MTA: it's not a mistaken identity question so much as an intent question. For it to be a justifiable homicide, he would have to have some reasonable fear of imminent harm or reason to prevent a crime. And how could you reasonably hold those beliefs if you didn't even know who was behind the door?


            Ostrich runner

              States are all over the place on this one, and I have no idea where South Africa's laws put it. That he has some story might be enough to mitigate the crime to a lesser crime.

              http://www.runningahead.com/groups/Indy/forum

                I have no idea about the specific criminal laws in South Africa, but usually "justifiable homicide" requires some proportionality in the use of force.  Can't bring a gun to a fight over Skittles. Which is to say, obviously, there are exceptions, and the specific facts and law matter a lot.

                 

                MTA: it's not a mistaken identity question so much as an intent question. For it to be a justifiable homicide, he would have to have some reasonable fear of imminent harm or reason to prevent a crime. And how could you reasonably hold those beliefs if you didn't even know who was behind the door?

                 

                My understanding under the Castle Doctrine in Texas Law, you could confront an unarmed burglar with your own gun, they could drop your items and turn and start running away from you and you could shoot them multiple times in the back as they were running away and it is considered justifiable homicide.  Not sure if they have done any studies since the law was passed a few years ago, but I would guess burglary rates are way down.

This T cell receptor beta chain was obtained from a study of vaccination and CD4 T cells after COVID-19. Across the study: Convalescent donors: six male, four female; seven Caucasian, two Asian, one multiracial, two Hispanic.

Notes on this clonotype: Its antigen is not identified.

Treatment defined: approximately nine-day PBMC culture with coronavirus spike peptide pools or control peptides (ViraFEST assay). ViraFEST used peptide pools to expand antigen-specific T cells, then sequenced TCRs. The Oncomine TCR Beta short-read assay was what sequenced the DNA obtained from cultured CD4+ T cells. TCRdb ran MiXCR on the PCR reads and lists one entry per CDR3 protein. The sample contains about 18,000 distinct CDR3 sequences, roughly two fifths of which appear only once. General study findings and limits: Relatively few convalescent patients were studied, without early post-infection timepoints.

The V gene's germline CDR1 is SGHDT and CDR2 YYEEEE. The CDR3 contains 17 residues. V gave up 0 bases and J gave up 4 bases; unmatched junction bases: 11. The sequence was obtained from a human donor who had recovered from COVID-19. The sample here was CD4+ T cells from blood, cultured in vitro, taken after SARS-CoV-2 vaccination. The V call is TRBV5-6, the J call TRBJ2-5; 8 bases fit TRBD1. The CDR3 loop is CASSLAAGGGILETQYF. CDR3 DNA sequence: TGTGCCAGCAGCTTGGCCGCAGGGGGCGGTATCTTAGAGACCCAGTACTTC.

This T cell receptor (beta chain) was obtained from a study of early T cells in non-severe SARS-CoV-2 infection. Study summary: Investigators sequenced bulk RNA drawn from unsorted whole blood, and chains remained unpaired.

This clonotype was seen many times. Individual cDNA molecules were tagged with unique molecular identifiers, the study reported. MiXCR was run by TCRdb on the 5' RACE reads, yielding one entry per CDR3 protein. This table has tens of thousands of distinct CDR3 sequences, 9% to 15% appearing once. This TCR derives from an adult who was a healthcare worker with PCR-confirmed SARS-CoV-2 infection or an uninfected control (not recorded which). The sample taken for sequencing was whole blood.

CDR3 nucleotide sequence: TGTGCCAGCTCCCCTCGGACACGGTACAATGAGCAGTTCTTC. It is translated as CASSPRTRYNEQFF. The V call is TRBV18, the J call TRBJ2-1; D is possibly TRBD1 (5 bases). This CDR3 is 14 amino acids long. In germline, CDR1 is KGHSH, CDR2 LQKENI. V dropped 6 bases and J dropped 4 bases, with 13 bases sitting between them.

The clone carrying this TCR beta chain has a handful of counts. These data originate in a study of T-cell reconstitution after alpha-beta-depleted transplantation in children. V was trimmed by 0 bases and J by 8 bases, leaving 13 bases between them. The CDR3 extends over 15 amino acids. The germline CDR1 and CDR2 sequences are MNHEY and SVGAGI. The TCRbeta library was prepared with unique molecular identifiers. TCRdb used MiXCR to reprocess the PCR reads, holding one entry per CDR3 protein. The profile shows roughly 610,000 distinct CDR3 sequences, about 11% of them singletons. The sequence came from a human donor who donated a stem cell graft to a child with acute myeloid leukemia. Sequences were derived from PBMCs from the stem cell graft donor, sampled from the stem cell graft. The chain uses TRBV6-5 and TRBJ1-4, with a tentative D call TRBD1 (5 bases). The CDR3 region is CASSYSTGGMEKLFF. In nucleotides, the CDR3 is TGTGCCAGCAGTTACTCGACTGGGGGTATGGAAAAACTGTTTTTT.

Age: 46 Weight: 205 Height: 6'2" (Goal weight 195)

                Current PR's:  Mara 3:48:09; HM 1:43:26; 10K 43:59; 5K 21:27

                  Perhaps my reference to the Trayvon Martin case was too oblique.

                    No offence.. but..  the crap in your home can be replaced. That.. and Im not sure it reduces crime.

                     

                     

                    My understanding under the Castle Doctrine in Texas Law, you could confront an unarmed burglar with your own gun, they could drop your items and turn and start running away from you and you could shoot them multiple times in the back as they were running away and it is considered justifiable homicide.  Not sure if they have done any studies since the law was passed a few years ago, but I would guess burglary rates are way down.

                    Dont call it a comeback

                      No offence.. but..  the crap in your home can be replaced. That.. and Im not sure it reduces crime.

                       

                       

                      I'm not saying I would shoot an unarmed burglar in my home running away or not, I'm just saying that in many states, it would be considered justifiable homicide.  Most of those states have a stand your ground provision as well.  It would make me very hesitant to walk into someones home uninvited that's for sure.

                      Age: 46 Weight: 205 Height: 6'2" (Goal weight 195)

                      Current PR's:  Mara 3:48:09; HM 1:43:26; 10K 43:59; 5K 21:27


                      Feeling the growl again

                         

                        My understanding under the Castle Doctrine in Texas Law, you could confront an unarmed burglar with your own gun, they could drop your items and turn and start running away from you and you could shoot them multiple times in the back as they were running away and it is considered justifiable homicide.  Not sure if they have done any studies since the law was passed a few years ago, but I would guess burglary rates are way down.

                         

                         I would question that conclusion.  If they are no longer trying to remove your property and are attempting to flee, it appears not.  If they are trying to remove your property and you are unlikely to recover it without using deadly force, you may have a defense.